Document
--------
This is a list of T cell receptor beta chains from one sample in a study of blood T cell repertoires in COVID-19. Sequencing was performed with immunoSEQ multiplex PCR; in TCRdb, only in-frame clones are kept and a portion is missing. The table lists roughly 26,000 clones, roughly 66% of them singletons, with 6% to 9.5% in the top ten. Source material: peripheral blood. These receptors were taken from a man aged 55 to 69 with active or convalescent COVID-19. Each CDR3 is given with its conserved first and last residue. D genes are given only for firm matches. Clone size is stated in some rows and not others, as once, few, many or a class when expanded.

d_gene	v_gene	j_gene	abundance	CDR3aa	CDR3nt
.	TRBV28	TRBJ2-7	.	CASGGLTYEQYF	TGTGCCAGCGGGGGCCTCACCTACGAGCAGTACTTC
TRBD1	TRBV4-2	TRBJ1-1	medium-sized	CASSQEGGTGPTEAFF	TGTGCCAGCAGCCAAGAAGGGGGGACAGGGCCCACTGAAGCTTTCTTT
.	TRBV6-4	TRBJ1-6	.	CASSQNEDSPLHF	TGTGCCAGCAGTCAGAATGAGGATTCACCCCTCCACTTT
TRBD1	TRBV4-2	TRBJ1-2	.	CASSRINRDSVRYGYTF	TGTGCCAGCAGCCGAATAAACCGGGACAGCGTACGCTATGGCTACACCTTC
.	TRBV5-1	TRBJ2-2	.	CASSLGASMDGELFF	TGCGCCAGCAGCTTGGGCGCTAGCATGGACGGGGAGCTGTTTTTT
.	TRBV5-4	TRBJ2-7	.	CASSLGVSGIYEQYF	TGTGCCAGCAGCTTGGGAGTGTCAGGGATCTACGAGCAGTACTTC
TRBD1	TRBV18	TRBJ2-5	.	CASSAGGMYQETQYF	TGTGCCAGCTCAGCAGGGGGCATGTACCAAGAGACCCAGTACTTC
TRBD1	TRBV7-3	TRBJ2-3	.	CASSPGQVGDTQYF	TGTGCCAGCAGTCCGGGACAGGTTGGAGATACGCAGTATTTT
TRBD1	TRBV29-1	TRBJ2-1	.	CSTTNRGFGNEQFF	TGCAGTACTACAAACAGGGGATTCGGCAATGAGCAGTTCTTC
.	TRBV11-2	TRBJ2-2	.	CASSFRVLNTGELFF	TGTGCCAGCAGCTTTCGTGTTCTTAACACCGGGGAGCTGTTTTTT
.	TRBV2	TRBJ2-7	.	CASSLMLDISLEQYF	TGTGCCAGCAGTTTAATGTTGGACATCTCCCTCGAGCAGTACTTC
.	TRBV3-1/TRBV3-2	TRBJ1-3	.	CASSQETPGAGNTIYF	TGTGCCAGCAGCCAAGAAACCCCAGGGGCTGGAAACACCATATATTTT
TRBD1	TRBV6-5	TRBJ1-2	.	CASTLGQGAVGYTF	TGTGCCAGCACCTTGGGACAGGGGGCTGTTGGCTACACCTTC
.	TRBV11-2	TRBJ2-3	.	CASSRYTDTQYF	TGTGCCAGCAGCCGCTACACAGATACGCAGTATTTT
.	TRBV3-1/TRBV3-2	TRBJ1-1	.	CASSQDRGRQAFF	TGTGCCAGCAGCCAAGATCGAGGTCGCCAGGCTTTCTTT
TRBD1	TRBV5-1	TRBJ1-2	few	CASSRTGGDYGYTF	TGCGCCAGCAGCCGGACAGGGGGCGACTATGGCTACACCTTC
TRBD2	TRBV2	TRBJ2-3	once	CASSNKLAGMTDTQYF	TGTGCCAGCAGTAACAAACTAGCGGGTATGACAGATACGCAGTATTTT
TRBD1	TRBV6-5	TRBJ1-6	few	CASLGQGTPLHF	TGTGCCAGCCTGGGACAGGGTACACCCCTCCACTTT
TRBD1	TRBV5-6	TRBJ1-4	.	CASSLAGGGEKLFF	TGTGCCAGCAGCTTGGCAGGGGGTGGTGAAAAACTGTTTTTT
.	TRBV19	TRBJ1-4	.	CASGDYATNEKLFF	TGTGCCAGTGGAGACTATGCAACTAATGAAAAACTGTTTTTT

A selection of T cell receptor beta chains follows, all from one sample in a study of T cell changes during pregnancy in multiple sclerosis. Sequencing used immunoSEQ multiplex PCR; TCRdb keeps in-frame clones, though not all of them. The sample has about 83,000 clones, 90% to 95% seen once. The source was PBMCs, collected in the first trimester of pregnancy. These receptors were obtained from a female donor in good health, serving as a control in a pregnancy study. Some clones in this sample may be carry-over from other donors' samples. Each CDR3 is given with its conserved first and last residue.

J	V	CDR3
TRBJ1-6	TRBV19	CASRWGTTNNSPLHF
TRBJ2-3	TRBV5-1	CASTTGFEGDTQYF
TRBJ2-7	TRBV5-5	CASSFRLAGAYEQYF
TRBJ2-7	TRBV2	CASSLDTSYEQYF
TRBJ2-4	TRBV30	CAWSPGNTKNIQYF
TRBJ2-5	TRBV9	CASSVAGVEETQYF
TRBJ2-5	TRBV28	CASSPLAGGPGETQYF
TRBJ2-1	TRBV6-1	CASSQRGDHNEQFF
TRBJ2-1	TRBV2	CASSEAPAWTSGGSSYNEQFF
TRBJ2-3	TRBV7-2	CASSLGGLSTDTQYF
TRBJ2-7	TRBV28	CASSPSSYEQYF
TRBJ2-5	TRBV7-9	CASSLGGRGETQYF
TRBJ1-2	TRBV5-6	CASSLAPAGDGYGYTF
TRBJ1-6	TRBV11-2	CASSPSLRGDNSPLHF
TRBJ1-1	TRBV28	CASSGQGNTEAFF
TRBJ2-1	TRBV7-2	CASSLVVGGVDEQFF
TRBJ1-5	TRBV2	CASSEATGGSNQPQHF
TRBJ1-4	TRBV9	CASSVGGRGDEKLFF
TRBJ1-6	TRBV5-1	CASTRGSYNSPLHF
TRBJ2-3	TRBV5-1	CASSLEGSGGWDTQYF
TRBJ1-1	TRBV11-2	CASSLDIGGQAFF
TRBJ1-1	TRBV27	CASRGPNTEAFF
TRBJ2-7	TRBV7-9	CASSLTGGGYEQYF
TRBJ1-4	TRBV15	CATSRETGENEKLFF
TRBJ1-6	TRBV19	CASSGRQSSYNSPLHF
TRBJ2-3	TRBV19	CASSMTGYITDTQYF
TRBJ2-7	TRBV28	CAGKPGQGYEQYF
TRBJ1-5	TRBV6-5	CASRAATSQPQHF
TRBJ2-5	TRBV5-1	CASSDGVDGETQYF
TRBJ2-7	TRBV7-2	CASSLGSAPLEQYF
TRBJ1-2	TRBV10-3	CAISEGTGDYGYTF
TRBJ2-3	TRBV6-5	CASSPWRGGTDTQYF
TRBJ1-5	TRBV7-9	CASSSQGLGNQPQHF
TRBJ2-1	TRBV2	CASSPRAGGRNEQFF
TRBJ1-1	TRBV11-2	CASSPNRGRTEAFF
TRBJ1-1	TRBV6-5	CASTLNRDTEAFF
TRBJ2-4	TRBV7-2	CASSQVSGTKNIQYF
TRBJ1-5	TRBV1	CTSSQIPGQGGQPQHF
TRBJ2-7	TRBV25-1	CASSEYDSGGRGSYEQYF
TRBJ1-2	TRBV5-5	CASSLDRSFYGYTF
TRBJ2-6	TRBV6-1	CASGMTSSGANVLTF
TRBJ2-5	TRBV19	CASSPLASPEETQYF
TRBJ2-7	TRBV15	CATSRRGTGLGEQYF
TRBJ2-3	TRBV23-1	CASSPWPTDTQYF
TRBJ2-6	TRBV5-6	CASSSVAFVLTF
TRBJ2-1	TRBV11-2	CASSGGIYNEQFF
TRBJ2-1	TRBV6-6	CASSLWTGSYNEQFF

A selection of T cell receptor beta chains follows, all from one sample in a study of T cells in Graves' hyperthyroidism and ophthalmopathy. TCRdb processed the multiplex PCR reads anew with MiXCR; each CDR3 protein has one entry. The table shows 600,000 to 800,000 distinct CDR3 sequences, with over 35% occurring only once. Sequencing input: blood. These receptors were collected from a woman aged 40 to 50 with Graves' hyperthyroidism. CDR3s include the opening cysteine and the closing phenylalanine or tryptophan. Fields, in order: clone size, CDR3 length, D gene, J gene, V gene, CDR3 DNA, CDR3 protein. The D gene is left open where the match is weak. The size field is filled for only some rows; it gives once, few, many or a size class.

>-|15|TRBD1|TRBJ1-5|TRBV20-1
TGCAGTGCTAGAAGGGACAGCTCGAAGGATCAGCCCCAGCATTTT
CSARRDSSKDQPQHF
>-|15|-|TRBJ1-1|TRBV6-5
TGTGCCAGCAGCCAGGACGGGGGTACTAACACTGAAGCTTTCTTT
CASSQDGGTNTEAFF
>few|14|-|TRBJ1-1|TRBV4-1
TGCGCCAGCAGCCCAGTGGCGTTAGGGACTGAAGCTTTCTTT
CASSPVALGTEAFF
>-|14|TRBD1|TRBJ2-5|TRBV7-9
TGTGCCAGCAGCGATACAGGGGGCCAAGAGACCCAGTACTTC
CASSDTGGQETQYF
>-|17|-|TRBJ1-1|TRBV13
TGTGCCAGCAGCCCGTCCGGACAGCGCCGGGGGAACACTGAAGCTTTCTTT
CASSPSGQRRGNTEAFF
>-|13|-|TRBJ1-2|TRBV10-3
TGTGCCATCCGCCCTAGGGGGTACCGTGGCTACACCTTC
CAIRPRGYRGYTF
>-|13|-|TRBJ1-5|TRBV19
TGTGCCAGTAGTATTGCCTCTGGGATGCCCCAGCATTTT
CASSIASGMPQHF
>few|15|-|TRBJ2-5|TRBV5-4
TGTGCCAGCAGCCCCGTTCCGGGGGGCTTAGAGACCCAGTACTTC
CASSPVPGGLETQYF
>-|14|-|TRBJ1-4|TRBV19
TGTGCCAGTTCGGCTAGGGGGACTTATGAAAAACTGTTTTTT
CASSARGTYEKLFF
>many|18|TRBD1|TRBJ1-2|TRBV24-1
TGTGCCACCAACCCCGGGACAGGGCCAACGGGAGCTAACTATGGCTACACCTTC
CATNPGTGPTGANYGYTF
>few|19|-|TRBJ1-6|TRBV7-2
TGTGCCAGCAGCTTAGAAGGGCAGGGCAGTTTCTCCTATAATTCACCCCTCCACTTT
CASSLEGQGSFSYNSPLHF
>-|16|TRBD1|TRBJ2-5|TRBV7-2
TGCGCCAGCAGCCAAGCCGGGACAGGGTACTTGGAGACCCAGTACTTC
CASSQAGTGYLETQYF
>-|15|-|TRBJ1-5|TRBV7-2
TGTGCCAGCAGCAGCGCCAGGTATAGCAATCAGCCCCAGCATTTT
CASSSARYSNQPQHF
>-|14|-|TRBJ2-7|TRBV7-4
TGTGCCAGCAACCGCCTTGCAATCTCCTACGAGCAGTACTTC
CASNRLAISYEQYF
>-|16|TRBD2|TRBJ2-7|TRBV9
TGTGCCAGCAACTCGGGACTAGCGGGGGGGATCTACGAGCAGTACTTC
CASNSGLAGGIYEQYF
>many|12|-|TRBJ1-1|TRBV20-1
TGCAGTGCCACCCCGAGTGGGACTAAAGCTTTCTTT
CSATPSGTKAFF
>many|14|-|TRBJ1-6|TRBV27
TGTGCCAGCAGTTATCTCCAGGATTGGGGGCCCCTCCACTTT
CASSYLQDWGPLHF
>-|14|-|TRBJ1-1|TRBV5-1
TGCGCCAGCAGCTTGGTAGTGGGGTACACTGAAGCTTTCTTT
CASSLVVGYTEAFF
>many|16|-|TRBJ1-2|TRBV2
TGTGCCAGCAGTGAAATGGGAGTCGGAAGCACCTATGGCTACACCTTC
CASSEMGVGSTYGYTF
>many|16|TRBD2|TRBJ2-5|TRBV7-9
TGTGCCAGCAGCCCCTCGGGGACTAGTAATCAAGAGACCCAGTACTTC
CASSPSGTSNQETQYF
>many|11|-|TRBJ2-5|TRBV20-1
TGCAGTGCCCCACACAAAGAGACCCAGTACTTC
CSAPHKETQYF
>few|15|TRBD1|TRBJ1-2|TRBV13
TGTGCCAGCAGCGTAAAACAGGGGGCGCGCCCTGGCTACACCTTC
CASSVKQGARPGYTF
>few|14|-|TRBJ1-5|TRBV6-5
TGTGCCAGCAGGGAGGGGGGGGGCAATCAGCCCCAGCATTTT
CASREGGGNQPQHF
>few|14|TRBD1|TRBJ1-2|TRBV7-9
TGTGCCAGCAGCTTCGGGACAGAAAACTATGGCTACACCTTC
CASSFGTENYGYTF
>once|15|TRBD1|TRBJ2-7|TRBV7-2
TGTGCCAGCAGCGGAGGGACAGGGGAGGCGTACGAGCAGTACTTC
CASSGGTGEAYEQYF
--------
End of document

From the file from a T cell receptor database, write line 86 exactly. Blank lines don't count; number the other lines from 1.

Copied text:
TGTGCCAGCAGCCCGTCCGGACAGCGCCGGGGGAACACTGAAGCTTTCTTT